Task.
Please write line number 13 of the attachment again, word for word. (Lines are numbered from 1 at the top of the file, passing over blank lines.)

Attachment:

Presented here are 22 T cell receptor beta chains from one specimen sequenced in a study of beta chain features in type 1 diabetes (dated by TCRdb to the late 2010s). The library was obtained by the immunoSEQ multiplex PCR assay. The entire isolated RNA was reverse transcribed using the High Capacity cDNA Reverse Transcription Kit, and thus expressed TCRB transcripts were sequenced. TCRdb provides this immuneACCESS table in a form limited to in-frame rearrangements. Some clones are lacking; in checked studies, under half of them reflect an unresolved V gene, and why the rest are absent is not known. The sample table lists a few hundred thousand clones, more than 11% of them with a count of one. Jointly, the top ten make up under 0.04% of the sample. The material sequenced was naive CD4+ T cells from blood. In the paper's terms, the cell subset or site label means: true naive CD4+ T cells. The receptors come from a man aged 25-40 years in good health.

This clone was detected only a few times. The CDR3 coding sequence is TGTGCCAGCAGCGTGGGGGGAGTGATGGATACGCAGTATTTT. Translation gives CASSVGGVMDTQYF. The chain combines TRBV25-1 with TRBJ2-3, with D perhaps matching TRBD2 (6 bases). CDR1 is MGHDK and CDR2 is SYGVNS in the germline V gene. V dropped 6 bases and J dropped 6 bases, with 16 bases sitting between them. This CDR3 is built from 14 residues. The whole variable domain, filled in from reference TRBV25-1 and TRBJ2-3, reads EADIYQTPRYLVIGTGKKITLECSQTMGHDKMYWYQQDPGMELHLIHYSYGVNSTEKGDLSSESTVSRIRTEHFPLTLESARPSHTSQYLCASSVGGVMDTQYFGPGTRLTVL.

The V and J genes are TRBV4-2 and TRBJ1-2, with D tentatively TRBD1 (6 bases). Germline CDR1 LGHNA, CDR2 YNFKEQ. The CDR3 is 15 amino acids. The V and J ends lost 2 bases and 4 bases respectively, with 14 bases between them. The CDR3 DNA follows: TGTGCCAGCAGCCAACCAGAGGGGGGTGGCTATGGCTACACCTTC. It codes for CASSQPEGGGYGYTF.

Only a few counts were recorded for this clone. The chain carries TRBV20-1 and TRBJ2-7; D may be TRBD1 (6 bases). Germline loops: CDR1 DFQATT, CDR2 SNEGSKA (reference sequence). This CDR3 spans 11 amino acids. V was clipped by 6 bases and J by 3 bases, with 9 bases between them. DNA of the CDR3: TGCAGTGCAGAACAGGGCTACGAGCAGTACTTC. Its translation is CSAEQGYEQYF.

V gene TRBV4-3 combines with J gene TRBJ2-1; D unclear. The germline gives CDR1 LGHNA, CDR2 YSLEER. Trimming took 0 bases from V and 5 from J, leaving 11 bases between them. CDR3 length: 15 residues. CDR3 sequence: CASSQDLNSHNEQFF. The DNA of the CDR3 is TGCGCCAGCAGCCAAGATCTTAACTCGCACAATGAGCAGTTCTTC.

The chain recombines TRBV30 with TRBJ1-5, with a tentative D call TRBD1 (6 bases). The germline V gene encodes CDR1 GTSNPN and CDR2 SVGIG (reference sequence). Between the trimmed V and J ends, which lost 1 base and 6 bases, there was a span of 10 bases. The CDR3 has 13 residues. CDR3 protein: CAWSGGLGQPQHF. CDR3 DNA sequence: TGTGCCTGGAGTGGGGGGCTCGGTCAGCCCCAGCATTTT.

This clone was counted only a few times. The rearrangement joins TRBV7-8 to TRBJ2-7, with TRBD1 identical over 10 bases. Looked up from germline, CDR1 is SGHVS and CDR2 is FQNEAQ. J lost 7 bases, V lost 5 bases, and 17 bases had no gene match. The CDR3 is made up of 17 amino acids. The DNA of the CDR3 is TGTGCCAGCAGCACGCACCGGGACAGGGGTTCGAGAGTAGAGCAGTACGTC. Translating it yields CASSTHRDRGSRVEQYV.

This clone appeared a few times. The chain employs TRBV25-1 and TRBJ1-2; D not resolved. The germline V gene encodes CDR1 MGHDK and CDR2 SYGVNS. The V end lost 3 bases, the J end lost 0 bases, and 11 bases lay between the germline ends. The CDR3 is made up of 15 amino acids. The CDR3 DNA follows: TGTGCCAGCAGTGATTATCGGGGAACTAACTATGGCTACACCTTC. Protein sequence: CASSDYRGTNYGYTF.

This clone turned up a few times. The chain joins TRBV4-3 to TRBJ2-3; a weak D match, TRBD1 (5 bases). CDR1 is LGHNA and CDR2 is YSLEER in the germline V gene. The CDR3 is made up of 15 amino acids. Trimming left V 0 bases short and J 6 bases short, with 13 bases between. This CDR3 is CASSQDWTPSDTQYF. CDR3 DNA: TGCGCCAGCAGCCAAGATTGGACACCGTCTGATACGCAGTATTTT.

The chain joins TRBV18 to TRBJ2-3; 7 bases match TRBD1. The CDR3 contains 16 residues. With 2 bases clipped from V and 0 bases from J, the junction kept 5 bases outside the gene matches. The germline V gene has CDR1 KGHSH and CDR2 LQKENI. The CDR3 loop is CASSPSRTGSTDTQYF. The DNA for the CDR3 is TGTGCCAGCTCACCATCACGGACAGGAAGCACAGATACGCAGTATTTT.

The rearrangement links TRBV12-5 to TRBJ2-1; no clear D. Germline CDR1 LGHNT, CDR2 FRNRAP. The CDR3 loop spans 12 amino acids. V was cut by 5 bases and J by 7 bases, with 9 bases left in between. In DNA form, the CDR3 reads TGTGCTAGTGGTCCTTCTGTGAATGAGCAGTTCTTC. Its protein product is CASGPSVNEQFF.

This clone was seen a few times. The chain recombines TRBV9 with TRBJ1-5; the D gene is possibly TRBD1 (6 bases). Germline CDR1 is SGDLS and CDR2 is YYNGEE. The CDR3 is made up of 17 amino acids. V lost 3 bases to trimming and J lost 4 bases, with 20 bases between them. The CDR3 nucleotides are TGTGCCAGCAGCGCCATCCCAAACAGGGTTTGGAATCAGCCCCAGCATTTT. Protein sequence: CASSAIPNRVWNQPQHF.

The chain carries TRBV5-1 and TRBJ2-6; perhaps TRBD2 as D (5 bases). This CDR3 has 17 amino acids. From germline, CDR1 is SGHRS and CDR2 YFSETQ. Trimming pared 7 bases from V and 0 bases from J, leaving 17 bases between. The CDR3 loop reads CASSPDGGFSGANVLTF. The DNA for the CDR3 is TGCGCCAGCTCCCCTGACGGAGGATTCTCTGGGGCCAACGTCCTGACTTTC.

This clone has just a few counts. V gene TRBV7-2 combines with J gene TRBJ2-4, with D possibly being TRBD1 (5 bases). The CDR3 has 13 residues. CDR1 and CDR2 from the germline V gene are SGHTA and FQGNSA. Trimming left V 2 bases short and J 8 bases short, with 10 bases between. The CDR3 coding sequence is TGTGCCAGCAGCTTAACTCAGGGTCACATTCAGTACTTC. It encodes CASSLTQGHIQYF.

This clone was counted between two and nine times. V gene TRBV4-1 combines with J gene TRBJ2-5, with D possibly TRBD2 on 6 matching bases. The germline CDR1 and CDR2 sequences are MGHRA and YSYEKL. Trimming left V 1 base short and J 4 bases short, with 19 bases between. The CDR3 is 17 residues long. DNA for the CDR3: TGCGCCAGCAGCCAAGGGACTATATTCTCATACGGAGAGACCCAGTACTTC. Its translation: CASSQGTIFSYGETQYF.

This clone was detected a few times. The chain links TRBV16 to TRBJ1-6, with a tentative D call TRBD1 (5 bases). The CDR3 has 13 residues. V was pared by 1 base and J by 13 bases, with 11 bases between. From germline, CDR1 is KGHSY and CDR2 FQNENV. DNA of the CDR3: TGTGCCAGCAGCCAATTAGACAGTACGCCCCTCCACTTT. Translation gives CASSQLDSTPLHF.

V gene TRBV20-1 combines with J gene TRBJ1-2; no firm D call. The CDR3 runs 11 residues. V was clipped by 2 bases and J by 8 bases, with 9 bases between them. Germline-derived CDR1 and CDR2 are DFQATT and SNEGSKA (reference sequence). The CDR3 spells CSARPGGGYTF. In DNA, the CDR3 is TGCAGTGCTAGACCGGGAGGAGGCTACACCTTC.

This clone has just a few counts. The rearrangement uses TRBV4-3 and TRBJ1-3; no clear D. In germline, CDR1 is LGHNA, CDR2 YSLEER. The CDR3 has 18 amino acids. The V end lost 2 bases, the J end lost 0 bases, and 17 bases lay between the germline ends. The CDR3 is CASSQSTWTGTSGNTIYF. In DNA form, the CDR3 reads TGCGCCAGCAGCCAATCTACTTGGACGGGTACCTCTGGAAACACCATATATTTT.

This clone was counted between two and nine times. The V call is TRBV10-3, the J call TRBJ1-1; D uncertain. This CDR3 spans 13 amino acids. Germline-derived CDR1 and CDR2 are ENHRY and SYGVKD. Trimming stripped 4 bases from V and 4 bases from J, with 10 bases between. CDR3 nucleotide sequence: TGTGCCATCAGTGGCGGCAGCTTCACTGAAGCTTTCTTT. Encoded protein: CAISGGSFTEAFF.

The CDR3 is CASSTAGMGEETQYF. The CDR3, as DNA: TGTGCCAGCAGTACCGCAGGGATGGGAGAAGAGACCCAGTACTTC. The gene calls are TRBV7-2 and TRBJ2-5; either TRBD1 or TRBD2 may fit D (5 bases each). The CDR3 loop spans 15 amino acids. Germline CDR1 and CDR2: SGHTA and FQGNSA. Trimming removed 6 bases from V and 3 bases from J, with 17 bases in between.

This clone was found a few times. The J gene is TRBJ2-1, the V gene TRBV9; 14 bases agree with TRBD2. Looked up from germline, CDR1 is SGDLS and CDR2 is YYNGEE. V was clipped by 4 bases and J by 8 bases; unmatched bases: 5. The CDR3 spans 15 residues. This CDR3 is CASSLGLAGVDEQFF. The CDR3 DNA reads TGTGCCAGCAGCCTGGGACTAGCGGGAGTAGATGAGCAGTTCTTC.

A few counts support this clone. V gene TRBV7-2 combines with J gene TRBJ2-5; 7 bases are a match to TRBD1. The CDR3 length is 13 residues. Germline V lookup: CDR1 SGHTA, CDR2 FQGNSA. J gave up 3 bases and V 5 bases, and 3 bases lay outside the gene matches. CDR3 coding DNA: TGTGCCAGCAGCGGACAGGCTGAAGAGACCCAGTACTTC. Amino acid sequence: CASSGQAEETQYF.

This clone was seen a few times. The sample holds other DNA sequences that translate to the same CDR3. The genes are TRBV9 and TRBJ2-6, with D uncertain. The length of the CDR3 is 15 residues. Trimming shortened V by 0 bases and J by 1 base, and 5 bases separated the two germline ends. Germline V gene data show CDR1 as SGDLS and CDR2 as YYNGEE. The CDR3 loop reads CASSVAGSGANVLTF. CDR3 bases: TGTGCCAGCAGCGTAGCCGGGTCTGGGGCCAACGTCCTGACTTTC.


The chain carries TRBV5-1 and TRBJ2-6; perhaps TRBD2 as D (5 bases). This CDR3 has 17 amino acids. From germline, CDR1 is SGHRS and CDR2 YFSETQ. Trimming pared 7 bases from V and 0 bases from J, leaving 17 bases between. The CDR3 loop reads CASSPDGGFSGANVLTF. The DNA for the CDR3 is TGCGCCAGCTCCCCTGACGGAGGATTCTCTGGGGCCAACGTCCTGACTTTC.